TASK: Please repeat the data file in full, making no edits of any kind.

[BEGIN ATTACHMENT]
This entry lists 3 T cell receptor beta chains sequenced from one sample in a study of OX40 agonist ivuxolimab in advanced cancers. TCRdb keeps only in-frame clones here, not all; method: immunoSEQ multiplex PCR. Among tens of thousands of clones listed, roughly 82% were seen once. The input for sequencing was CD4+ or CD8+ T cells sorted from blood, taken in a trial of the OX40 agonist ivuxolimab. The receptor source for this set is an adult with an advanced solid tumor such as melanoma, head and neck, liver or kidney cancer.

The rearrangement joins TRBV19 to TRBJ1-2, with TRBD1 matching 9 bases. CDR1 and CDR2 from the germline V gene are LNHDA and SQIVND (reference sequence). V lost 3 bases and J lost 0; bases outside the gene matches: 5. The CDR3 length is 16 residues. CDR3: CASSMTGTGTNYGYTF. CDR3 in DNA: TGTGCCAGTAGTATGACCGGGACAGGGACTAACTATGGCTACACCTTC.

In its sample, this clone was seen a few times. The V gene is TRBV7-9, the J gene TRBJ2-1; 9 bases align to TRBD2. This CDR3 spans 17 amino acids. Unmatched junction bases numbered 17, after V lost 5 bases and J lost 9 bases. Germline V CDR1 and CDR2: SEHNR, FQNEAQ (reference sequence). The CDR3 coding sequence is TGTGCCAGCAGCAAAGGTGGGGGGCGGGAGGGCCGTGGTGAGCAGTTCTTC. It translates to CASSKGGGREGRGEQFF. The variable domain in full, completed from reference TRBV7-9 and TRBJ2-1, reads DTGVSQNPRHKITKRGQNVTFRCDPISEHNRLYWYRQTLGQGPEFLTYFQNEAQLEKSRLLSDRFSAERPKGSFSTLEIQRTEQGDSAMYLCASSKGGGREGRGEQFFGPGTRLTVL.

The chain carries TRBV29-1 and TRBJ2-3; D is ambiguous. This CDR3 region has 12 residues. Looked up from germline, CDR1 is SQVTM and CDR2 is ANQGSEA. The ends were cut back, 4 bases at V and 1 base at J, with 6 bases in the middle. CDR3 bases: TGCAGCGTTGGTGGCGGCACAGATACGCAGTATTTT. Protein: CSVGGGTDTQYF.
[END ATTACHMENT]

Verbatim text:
This entry lists 3 T cell receptor beta chains sequenced from one sample in a study of OX40 agonist ivuxolimab in advanced cancers. TCRdb keeps only in-frame clones here, not all; method: immunoSEQ multiplex PCR. Among tens of thousands of clones listed, roughly 82% were seen once. The input for sequencing was CD4+ or CD8+ T cells sorted from blood, taken in a trial of the OX40 agonist ivuxolimab. The receptor source for this set is an adult with an advanced solid tumor such as melanoma, head and neck, liver or kidney cancer.

The rearrangement joins TRBV19 to TRBJ1-2, with TRBD1 matching 9 bases. CDR1 and CDR2 from the germline V gene are LNHDA and SQIVND (reference sequence). V lost 3 bases and J lost 0; bases outside the gene matches: 5. The CDR3 length is 16 residues. CDR3: CASSMTGTGTNYGYTF. CDR3 in DNA: TGTGCCAGTAGTATGACCGGGACAGGGACTAACTATGGCTACACCTTC.

In its sample, this clone was seen a few times. The V gene is TRBV7-9, the J gene TRBJ2-1; 9 bases align to TRBD2. This CDR3 spans 17 amino acids. Unmatched junction bases numbered 17, after V lost 5 bases and J lost 9 bases. Germline V CDR1 and CDR2: SEHNR, FQNEAQ (reference sequence). The CDR3 coding sequence is TGTGCCAGCAGCAAAGGTGGGGGGCGGGAGGGCCGTGGTGAGCAGTTCTTC. It translates to CASSKGGGREGRGEQFF. The variable domain in full, completed from reference TRBV7-9 and TRBJ2-1, reads DTGVSQNPRHKITKRGQNVTFRCDPISEHNRLYWYRQTLGQGPEFLTYFQNEAQLEKSRLLSDRFSAERPKGSFSTLEIQRTEQGDSAMYLCASSKGGGREGRGEQFFGPGTRLTVL.

The chain carries TRBV29-1 and TRBJ2-3; D is ambiguous. This CDR3 region has 12 residues. Looked up from germline, CDR1 is SQVTM and CDR2 is ANQGSEA. The ends were cut back, 4 bases at V and 1 base at J, with 6 bases in the middle. CDR3 bases: TGCAGCGTTGGTGGCGGCACAGATACGCAGTATTTT. Protein: CSVGGGTDTQYF.